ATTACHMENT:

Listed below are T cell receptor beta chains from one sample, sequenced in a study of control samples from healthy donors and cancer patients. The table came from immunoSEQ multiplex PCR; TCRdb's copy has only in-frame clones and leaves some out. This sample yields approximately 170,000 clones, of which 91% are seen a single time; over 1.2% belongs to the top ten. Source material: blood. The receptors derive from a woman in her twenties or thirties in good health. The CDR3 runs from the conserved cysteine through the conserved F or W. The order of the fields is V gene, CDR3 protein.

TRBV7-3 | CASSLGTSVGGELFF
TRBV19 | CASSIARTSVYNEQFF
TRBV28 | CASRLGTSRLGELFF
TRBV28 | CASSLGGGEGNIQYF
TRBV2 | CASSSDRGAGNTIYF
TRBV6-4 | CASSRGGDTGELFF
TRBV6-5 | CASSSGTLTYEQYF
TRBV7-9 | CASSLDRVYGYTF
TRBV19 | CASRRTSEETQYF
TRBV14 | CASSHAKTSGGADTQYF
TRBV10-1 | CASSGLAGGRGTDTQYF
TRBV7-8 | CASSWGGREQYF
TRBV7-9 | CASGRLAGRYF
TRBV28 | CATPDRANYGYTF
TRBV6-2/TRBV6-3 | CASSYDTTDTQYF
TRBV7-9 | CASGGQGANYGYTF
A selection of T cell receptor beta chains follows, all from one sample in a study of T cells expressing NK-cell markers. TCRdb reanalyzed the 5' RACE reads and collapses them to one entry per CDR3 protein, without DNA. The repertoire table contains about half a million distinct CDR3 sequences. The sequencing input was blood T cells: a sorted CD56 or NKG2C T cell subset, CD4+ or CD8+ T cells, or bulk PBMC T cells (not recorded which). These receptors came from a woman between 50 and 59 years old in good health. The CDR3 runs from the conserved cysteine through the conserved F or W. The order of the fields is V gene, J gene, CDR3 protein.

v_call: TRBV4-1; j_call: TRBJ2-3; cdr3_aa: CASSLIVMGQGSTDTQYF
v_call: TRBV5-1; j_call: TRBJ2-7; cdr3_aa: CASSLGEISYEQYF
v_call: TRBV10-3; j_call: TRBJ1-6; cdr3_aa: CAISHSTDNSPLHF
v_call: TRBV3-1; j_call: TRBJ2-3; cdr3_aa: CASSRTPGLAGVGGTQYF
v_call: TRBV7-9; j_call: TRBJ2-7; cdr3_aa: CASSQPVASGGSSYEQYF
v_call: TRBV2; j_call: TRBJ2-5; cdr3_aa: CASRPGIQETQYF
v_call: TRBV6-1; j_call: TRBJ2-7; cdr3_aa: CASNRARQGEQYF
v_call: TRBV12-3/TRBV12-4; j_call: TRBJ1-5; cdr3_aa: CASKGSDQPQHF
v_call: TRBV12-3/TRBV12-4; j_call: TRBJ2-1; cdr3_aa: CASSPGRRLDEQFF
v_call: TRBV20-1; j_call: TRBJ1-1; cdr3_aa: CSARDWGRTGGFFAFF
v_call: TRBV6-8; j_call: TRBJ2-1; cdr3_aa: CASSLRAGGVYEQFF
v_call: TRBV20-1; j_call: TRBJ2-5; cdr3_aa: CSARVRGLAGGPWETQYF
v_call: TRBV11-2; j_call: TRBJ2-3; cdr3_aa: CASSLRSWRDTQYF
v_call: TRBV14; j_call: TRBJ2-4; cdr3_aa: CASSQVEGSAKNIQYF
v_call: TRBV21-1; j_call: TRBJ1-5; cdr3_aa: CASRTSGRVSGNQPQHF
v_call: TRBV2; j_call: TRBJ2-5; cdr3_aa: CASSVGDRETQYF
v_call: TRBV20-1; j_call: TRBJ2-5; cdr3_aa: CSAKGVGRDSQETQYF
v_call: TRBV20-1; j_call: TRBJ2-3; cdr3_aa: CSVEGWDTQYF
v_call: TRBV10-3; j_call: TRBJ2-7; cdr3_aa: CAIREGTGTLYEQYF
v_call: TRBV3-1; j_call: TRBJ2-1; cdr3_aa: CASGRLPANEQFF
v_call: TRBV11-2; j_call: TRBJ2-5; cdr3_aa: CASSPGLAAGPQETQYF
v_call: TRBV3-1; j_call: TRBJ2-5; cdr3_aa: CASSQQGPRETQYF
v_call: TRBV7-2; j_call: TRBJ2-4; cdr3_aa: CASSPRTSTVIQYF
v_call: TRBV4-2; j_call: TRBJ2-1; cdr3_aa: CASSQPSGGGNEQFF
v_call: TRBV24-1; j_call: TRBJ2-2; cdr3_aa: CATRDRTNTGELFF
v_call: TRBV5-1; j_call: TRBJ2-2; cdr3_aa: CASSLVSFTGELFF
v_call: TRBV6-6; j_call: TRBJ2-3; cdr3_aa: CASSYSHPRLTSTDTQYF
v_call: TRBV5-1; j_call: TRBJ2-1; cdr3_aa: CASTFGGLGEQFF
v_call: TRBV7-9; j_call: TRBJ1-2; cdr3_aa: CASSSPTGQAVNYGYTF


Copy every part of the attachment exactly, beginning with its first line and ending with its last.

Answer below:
Listed below are T cell receptor beta chains from one sample, sequenced in a study of control samples from healthy donors and cancer patients. The table came from immunoSEQ multiplex PCR; TCRdb's copy has only in-frame clones and leaves some out. This sample yields approximately 170,000 clones, of which 91% are seen a single time; over 1.2% belongs to the top ten. Source material: blood. The receptors derive from a woman in her twenties or thirties in good health. The CDR3 runs from the conserved cysteine through the conserved F or W. The order of the fields is V gene, CDR3 protein.

TRBV7-3 | CASSLGTSVGGELFF
TRBV19 | CASSIARTSVYNEQFF
TRBV28 | CASRLGTSRLGELFF
TRBV28 | CASSLGGGEGNIQYF
TRBV2 | CASSSDRGAGNTIYF
TRBV6-4 | CASSRGGDTGELFF
TRBV6-5 | CASSSGTLTYEQYF
TRBV7-9 | CASSLDRVYGYTF
TRBV19 | CASRRTSEETQYF
TRBV14 | CASSHAKTSGGADTQYF
TRBV10-1 | CASSGLAGGRGTDTQYF
TRBV7-8 | CASSWGGREQYF
TRBV7-9 | CASGRLAGRYF
TRBV28 | CATPDRANYGYTF
TRBV6-2/TRBV6-3 | CASSYDTTDTQYF
TRBV7-9 | CASGGQGANYGYTF
A selection of T cell receptor beta chains follows, all from one sample in a study of T cells expressing NK-cell markers. TCRdb reanalyzed the 5' RACE reads and collapses them to one entry per CDR3 protein, without DNA. The repertoire table contains about half a million distinct CDR3 sequences. The sequencing input was blood T cells: a sorted CD56 or NKG2C T cell subset, CD4+ or CD8+ T cells, or bulk PBMC T cells (not recorded which). These receptors came from a woman between 50 and 59 years old in good health. The CDR3 runs from the conserved cysteine through the conserved F or W. The order of the fields is V gene, J gene, CDR3 protein.

v_call: TRBV4-1; j_call: TRBJ2-3; cdr3_aa: CASSLIVMGQGSTDTQYF
v_call: TRBV5-1; j_call: TRBJ2-7; cdr3_aa: CASSLGEISYEQYF
v_call: TRBV10-3; j_call: TRBJ1-6; cdr3_aa: CAISHSTDNSPLHF
v_call: TRBV3-1; j_call: TRBJ2-3; cdr3_aa: CASSRTPGLAGVGGTQYF
v_call: TRBV7-9; j_call: TRBJ2-7; cdr3_aa: CASSQPVASGGSSYEQYF
v_call: TRBV2; j_call: TRBJ2-5; cdr3_aa: CASRPGIQETQYF
v_call: TRBV6-1; j_call: TRBJ2-7; cdr3_aa: CASNRARQGEQYF
v_call: TRBV12-3/TRBV12-4; j_call: TRBJ1-5; cdr3_aa: CASKGSDQPQHF
v_call: TRBV12-3/TRBV12-4; j_call: TRBJ2-1; cdr3_aa: CASSPGRRLDEQFF
v_call: TRBV20-1; j_call: TRBJ1-1; cdr3_aa: CSARDWGRTGGFFAFF
v_call: TRBV6-8; j_call: TRBJ2-1; cdr3_aa: CASSLRAGGVYEQFF
v_call: TRBV20-1; j_call: TRBJ2-5; cdr3_aa: CSARVRGLAGGPWETQYF
v_call: TRBV11-2; j_call: TRBJ2-3; cdr3_aa: CASSLRSWRDTQYF
v_call: TRBV14; j_call: TRBJ2-4; cdr3_aa: CASSQVEGSAKNIQYF
v_call: TRBV21-1; j_call: TRBJ1-5; cdr3_aa: CASRTSGRVSGNQPQHF
v_call: TRBV2; j_call: TRBJ2-5; cdr3_aa: CASSVGDRETQYF
v_call: TRBV20-1; j_call: TRBJ2-5; cdr3_aa: CSAKGVGRDSQETQYF
v_call: TRBV20-1; j_call: TRBJ2-3; cdr3_aa: CSVEGWDTQYF
v_call: TRBV10-3; j_call: TRBJ2-7; cdr3_aa: CAIREGTGTLYEQYF
v_call: TRBV3-1; j_call: TRBJ2-1; cdr3_aa: CASGRLPANEQFF
v_call: TRBV11-2; j_call: TRBJ2-5; cdr3_aa: CASSPGLAAGPQETQYF
v_call: TRBV3-1; j_call: TRBJ2-5; cdr3_aa: CASSQQGPRETQYF
v_call: TRBV7-2; j_call: TRBJ2-4; cdr3_aa: CASSPRTSTVIQYF
v_call: TRBV4-2; j_call: TRBJ2-1; cdr3_aa: CASSQPSGGGNEQFF
v_call: TRBV24-1; j_call: TRBJ2-2; cdr3_aa: CATRDRTNTGELFF
v_call: TRBV5-1; j_call: TRBJ2-2; cdr3_aa: CASSLVSFTGELFF
v_call: TRBV6-6; j_call: TRBJ2-3; cdr3_aa: CASSYSHPRLTSTDTQYF
v_call: TRBV5-1; j_call: TRBJ2-1; cdr3_aa: CASTFGGLGEQFF
v_call: TRBV7-9; j_call: TRBJ1-2; cdr3_aa: CASSSPTGQAVNYGYTF